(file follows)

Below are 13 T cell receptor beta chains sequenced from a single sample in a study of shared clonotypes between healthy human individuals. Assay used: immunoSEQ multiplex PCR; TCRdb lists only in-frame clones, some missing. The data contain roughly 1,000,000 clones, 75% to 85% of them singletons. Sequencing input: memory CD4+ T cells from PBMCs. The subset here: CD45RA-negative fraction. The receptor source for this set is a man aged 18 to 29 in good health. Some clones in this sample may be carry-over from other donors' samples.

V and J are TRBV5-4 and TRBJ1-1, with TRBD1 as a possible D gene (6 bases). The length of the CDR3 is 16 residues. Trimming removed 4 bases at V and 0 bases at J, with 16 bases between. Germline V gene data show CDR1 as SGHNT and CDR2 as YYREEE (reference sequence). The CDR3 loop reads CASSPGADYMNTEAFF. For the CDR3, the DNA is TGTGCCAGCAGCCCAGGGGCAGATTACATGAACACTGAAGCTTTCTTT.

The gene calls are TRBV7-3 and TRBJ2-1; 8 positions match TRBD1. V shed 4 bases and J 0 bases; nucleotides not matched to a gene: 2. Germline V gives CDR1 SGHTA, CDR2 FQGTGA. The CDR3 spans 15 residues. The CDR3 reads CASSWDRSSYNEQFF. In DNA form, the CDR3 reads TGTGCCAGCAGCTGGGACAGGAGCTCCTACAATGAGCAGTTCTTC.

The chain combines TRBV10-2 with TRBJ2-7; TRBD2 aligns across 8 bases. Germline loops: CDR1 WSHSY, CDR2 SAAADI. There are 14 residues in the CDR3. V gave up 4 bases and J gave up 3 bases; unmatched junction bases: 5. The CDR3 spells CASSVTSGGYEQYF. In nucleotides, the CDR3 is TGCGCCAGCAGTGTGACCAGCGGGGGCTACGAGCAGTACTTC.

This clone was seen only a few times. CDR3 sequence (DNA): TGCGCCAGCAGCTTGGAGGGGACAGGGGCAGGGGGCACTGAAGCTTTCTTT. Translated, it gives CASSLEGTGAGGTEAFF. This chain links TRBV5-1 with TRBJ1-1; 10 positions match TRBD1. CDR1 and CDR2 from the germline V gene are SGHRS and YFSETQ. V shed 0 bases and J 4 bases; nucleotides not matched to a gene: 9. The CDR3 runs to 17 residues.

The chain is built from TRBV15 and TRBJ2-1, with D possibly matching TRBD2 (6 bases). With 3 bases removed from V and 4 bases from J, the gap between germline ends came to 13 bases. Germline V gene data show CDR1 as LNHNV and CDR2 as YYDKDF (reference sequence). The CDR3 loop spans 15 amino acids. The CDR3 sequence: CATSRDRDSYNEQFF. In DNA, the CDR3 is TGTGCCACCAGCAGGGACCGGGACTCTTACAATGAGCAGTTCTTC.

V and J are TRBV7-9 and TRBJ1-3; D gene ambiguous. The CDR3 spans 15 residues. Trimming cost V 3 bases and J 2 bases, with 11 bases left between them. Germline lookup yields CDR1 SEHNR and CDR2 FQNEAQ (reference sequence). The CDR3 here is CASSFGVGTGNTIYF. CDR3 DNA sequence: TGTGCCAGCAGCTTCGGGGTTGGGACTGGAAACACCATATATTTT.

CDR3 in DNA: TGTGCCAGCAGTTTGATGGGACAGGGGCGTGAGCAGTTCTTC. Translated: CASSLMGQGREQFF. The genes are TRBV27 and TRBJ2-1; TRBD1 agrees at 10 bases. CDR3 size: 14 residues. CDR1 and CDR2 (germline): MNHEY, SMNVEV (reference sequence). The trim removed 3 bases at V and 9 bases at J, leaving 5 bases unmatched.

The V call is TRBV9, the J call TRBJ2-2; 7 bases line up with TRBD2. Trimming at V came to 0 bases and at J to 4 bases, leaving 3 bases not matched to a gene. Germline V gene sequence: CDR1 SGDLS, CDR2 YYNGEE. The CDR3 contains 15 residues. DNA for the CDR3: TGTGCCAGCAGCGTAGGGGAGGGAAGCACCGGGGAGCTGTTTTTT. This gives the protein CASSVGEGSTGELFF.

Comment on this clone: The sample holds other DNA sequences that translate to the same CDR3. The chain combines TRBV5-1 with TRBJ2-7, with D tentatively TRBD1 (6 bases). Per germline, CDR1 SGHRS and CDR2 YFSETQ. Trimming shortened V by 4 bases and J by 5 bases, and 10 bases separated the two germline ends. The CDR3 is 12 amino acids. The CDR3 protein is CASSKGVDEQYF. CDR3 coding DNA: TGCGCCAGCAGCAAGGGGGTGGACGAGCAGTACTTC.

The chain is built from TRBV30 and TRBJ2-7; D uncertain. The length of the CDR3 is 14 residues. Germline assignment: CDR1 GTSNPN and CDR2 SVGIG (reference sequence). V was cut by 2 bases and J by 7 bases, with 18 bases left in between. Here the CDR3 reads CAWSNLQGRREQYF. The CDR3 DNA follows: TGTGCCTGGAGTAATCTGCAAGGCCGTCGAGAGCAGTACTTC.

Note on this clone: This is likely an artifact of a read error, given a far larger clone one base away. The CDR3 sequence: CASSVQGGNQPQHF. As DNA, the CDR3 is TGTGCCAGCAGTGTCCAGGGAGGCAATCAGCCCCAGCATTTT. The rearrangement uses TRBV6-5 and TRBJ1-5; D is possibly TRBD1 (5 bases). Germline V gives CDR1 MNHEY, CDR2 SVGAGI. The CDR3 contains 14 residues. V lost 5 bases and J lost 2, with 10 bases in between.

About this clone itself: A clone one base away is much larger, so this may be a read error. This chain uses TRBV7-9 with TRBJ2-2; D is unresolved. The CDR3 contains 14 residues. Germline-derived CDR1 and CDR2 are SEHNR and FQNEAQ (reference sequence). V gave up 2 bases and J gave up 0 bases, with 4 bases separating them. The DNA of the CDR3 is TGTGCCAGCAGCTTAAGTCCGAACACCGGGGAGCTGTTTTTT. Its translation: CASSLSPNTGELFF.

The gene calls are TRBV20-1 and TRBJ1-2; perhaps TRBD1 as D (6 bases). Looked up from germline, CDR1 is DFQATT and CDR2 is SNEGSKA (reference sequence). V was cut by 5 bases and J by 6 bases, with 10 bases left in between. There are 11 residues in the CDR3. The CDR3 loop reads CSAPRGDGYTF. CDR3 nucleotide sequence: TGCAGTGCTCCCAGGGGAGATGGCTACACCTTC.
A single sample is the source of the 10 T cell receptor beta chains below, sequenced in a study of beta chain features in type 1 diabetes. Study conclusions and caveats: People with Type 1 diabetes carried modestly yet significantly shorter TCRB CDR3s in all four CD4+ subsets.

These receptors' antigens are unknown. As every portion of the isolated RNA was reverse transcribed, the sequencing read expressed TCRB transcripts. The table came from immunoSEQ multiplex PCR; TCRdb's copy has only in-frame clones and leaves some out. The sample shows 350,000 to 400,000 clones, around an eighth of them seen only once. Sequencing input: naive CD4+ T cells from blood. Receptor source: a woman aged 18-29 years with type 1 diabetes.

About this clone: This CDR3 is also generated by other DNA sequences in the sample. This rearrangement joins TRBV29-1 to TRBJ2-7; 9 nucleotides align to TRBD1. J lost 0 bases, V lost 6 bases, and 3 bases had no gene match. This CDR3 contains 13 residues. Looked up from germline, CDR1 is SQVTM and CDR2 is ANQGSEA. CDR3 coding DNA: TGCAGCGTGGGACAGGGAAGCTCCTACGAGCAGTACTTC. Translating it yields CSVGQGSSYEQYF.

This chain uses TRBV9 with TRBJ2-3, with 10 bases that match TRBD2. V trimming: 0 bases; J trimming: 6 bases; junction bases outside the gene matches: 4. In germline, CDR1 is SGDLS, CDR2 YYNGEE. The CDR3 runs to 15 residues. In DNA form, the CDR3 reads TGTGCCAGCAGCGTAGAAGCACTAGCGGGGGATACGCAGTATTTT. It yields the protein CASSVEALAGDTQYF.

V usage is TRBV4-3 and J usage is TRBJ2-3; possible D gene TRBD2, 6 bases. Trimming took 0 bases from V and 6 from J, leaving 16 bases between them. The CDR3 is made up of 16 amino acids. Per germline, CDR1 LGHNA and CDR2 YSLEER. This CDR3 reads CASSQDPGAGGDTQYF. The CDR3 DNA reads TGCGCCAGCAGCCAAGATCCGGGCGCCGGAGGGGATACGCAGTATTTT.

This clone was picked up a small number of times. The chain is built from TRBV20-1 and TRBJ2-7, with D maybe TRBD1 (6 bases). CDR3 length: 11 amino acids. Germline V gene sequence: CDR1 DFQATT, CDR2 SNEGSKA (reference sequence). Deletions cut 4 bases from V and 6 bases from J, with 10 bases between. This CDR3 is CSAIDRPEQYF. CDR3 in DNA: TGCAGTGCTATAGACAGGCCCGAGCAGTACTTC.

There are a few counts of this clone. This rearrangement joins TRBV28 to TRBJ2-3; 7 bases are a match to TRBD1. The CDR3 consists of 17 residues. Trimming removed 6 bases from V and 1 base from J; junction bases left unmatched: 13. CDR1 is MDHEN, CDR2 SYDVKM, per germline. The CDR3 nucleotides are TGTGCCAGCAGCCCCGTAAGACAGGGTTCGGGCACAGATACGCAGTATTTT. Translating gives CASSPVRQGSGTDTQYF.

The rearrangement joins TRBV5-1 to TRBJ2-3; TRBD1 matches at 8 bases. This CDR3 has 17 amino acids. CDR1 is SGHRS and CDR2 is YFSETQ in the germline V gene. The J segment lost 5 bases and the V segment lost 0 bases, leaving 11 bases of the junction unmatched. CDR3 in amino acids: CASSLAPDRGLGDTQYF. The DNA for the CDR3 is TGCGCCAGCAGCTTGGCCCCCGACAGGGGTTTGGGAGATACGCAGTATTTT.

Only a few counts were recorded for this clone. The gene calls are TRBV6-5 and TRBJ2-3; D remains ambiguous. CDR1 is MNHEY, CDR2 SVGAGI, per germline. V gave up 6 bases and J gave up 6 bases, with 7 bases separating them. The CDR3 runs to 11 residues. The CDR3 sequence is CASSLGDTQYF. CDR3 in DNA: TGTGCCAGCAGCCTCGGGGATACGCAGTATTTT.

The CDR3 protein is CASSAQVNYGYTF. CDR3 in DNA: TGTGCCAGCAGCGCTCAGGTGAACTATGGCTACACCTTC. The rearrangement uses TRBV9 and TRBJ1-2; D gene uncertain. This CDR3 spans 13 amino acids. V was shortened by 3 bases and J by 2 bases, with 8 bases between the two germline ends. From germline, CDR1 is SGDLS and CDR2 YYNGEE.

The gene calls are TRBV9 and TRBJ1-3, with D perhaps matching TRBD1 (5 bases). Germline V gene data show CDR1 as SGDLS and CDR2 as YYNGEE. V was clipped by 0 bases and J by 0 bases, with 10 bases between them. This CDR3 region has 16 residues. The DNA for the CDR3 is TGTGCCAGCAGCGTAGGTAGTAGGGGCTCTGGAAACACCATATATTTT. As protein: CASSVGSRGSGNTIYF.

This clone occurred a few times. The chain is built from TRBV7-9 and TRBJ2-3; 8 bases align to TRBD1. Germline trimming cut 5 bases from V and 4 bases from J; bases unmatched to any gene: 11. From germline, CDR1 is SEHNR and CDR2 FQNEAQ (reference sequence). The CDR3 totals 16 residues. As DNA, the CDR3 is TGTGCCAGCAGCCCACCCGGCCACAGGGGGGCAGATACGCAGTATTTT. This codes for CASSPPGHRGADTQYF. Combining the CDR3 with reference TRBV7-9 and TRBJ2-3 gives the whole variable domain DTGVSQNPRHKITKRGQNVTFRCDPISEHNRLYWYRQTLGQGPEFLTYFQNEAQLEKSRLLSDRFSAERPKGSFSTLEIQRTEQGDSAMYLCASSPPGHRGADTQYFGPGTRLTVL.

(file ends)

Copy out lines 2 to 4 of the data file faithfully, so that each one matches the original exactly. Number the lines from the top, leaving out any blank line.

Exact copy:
V and J are TRBV5-4 and TRBJ1-1, with TRBD1 as a possible D gene (6 bases). The length of the CDR3 is 16 residues. Trimming removed 4 bases at V and 0 bases at J, with 16 bases between. Germline V gene data show CDR1 as SGHNT and CDR2 as YYREEE (reference sequence). The CDR3 loop reads CASSPGADYMNTEAFF. For the CDR3, the DNA is TGTGCCAGCAGCCCAGGGGCAGATTACATGAACACTGAAGCTTTCTTT.

The gene calls are TRBV7-3 and TRBJ2-1; 8 positions match TRBD1. V shed 4 bases and J 0 bases; nucleotides not matched to a gene: 2. Germline V gives CDR1 SGHTA, CDR2 FQGTGA. The CDR3 spans 15 residues. The CDR3 reads CASSWDRSSYNEQFF. In DNA form, the CDR3 reads TGTGCCAGCAGCTGGGACAGGAGCTCCTACAATGAGCAGTTCTTC.

The chain combines TRBV10-2 with TRBJ2-7; TRBD2 aligns across 8 bases. Germline loops: CDR1 WSHSY, CDR2 SAAADI. There are 14 residues in the CDR3. V gave up 4 bases and J gave up 3 bases; unmatched junction bases: 5. The CDR3 spells CASSVTSGGYEQYF. In nucleotides, the CDR3 is TGCGCCAGCAGTGTGACCAGCGGGGGCTACGAGCAGTACTTC.